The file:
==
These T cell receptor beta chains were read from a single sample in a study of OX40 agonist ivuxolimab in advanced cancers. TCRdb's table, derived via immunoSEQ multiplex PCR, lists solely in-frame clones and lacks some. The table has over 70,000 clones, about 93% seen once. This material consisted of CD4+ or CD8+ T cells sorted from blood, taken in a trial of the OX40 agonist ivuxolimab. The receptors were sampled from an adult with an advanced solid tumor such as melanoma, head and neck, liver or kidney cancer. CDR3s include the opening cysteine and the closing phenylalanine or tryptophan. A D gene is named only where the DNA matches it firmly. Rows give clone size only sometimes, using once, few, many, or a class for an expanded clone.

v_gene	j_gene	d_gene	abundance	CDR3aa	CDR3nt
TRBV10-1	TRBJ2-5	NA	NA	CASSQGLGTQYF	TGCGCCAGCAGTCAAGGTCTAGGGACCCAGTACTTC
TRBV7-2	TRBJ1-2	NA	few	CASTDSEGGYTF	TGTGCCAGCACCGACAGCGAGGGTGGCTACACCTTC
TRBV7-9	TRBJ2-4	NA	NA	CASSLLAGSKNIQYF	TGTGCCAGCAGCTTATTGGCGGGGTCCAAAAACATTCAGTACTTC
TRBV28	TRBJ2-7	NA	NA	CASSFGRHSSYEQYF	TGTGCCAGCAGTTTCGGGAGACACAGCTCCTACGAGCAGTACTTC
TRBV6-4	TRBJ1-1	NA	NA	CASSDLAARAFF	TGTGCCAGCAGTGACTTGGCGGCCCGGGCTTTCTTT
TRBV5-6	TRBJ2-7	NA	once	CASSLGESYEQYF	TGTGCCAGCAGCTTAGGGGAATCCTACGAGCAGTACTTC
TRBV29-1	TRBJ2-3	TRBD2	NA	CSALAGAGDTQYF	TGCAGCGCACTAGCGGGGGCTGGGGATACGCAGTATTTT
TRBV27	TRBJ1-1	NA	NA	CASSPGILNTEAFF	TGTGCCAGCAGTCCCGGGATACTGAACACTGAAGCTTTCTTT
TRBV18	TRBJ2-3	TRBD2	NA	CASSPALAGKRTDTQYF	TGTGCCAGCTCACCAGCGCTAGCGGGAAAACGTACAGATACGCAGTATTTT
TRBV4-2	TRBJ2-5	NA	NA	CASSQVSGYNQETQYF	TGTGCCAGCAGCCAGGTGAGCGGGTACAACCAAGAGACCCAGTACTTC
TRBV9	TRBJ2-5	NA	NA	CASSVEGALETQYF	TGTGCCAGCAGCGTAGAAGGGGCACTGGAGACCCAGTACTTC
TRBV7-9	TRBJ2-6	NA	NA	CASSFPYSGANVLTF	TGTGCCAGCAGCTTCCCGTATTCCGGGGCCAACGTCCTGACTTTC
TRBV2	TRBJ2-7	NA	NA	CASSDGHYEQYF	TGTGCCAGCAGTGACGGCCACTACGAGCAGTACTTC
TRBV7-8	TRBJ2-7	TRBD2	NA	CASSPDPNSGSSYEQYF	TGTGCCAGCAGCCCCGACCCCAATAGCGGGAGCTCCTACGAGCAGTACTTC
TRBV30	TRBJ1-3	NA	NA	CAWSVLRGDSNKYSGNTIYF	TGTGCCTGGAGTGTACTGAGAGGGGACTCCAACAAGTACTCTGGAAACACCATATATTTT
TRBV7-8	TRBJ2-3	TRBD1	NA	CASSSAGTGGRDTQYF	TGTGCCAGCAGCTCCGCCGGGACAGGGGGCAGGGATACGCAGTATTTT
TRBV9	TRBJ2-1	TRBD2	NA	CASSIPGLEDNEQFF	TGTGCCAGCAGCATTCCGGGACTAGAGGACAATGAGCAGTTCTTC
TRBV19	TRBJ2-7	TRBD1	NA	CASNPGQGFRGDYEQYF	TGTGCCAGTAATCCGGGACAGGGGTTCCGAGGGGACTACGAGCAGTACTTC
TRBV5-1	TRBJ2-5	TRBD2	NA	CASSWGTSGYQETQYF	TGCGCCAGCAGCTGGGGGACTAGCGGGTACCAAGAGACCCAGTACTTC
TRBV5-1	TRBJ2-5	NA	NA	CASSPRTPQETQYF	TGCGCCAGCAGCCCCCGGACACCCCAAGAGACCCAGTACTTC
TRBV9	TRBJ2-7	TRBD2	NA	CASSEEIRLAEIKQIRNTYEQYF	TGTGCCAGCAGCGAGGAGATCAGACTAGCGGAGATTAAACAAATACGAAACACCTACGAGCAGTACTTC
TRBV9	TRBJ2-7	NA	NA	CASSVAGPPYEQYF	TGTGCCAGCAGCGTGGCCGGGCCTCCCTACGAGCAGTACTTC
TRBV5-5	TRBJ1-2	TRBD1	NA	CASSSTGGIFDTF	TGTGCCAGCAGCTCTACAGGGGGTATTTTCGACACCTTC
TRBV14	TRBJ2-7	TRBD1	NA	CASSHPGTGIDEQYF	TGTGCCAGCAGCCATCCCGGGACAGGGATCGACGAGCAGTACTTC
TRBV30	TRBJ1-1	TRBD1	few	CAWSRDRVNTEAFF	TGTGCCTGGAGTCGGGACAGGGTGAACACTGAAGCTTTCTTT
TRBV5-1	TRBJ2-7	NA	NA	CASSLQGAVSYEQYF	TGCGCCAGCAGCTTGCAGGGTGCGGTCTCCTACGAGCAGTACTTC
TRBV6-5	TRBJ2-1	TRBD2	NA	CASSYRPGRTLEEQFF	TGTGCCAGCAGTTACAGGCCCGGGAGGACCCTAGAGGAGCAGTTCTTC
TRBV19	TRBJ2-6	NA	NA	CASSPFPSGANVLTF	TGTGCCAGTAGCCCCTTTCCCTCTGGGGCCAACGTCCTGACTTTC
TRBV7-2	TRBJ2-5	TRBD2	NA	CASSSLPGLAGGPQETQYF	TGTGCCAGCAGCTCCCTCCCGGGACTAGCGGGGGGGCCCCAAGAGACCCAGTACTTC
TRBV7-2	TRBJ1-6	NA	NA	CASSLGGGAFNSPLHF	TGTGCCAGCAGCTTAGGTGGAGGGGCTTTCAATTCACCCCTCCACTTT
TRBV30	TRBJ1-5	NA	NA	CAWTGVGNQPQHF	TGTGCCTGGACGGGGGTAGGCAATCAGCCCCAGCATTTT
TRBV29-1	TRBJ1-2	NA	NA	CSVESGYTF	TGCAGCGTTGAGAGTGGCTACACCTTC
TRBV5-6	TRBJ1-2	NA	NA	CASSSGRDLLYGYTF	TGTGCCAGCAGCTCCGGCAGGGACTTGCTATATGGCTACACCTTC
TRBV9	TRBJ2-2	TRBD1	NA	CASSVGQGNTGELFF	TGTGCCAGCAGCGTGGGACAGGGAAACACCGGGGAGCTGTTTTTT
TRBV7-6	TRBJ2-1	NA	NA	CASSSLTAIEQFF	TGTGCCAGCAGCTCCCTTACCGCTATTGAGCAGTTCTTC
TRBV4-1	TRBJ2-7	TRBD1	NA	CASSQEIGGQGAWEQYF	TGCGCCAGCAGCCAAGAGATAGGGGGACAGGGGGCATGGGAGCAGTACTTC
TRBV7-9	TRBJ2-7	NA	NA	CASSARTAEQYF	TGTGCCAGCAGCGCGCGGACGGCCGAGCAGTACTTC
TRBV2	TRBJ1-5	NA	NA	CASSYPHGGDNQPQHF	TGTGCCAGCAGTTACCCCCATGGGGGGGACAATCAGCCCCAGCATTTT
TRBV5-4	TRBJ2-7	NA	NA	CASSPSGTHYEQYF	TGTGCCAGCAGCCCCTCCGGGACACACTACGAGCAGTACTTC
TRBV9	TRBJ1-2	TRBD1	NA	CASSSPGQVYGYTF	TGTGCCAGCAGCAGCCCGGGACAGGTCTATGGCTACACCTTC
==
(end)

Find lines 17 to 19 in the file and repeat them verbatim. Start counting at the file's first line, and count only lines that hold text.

TRBV30	TRBJ1-3	NA	NA	CAWSVLRGDSNKYSGNTIYF	TGTGCCTGGAGTGTACTGAGAGGGGACTCCAACAAGTACTCTGGAAACACCATATATTTT
TRBV7-8	TRBJ2-3	TRBD1	NA	CASSSAGTGGRDTQYF	TGTGCCAGCAGCTCCGCCGGGACAGGGGGCAGGGATACGCAGTATTTT
TRBV9	TRBJ2-1	TRBD2	NA	CASSIPGLEDNEQFF	TGTGCCAGCAGCATTCCGGGACTAGAGGACAATGAGCAGTTCTTC